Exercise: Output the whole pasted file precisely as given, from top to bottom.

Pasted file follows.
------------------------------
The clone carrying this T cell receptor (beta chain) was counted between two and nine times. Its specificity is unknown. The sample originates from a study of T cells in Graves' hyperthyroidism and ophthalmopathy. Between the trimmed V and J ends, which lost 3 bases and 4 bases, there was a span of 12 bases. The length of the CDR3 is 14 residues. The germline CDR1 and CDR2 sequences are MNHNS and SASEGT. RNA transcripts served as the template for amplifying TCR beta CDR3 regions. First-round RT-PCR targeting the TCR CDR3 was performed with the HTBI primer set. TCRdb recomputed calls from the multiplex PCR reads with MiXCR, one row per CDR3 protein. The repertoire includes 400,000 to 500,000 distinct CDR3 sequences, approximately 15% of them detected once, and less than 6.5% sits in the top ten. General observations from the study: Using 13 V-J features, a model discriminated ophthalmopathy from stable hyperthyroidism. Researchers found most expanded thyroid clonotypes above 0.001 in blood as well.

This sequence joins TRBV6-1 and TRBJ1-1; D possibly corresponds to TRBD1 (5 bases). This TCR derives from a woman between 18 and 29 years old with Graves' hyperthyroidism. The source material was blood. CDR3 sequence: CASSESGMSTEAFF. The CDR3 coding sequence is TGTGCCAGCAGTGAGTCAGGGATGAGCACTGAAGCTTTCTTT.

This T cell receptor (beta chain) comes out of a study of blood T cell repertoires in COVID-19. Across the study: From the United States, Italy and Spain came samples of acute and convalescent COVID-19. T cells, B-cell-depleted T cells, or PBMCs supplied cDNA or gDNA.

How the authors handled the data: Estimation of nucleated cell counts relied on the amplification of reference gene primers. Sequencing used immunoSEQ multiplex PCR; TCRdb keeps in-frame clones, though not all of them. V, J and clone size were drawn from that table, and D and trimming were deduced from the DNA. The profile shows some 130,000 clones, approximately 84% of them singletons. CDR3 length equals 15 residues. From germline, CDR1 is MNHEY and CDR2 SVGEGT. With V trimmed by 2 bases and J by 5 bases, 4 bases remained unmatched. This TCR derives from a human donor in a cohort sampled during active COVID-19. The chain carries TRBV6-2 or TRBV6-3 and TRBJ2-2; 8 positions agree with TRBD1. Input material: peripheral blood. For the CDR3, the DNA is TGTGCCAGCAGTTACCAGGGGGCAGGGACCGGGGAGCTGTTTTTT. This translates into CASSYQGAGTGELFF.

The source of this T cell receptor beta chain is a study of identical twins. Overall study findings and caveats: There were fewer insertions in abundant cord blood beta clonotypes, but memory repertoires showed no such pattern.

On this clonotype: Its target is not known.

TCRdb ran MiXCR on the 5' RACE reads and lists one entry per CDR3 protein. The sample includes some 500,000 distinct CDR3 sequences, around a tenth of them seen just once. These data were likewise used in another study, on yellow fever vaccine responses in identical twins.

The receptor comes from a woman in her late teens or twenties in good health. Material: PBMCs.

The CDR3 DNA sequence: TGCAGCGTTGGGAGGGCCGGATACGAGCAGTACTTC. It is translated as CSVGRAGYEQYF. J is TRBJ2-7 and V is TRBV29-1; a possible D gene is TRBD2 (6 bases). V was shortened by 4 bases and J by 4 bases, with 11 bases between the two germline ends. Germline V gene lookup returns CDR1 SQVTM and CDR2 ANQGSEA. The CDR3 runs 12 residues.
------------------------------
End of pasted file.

The clone carrying this T cell receptor (beta chain) was counted between two and nine times. Its specificity is unknown. The sample originates from a study of T cells in Graves' hyperthyroidism and ophthalmopathy. Between the trimmed V and J ends, which lost 3 bases and 4 bases, there was a span of 12 bases. The length of the CDR3 is 14 residues. The germline CDR1 and CDR2 sequences are MNHNS and SASEGT. RNA transcripts served as the template for amplifying TCR beta CDR3 regions. First-round RT-PCR targeting the TCR CDR3 was performed with the HTBI primer set. TCRdb recomputed calls from the multiplex PCR reads with MiXCR, one row per CDR3 protein. The repertoire includes 400,000 to 500,000 distinct CDR3 sequences, approximately 15% of them detected once, and less than 6.5% sits in the top ten. General observations from the study: Using 13 V-J features, a model discriminated ophthalmopathy from stable hyperthyroidism. Researchers found most expanded thyroid clonotypes above 0.001 in blood as well.

This sequence joins TRBV6-1 and TRBJ1-1; D possibly corresponds to TRBD1 (5 bases). This TCR derives from a woman between 18 and 29 years old with Graves' hyperthyroidism. The source material was blood. CDR3 sequence: CASSESGMSTEAFF. The CDR3 coding sequence is TGTGCCAGCAGTGAGTCAGGGATGAGCACTGAAGCTTTCTTT.

This T cell receptor (beta chain) comes out of a study of blood T cell repertoires in COVID-19. Across the study: From the United States, Italy and Spain came samples of acute and convalescent COVID-19. T cells, B-cell-depleted T cells, or PBMCs supplied cDNA or gDNA.

How the authors handled the data: Estimation of nucleated cell counts relied on the amplification of reference gene primers. Sequencing used immunoSEQ multiplex PCR; TCRdb keeps in-frame clones, though not all of them. V, J and clone size were drawn from that table, and D and trimming were deduced from the DNA. The profile shows some 130,000 clones, approximately 84% of them singletons. CDR3 length equals 15 residues. From germline, CDR1 is MNHEY and CDR2 SVGEGT. With V trimmed by 2 bases and J by 5 bases, 4 bases remained unmatched. This TCR derives from a human donor in a cohort sampled during active COVID-19. The chain carries TRBV6-2 or TRBV6-3 and TRBJ2-2; 8 positions agree with TRBD1. Input material: peripheral blood. For the CDR3, the DNA is TGTGCCAGCAGTTACCAGGGGGCAGGGACCGGGGAGCTGTTTTTT. This translates into CASSYQGAGTGELFF.

The source of this T cell receptor beta chain is a study of identical twins. Overall study findings and caveats: There were fewer insertions in abundant cord blood beta clonotypes, but memory repertoires showed no such pattern.

On this clonotype: Its target is not known.

TCRdb ran MiXCR on the 5' RACE reads and lists one entry per CDR3 protein. The sample includes some 500,000 distinct CDR3 sequences, around a tenth of them seen just once. These data were likewise used in another study, on yellow fever vaccine responses in identical twins.

The receptor comes from a woman in her late teens or twenties in good health. Material: PBMCs.

The CDR3 DNA sequence: TGCAGCGTTGGGAGGGCCGGATACGAGCAGTACTTC. It is translated as CSVGRAGYEQYF. J is TRBJ2-7 and V is TRBV29-1; a possible D gene is TRBD2 (6 bases). V was shortened by 4 bases and J by 4 bases, with 11 bases between the two germline ends. Germline V gene lookup returns CDR1 SQVTM and CDR2 ANQGSEA. The CDR3 runs 12 residues.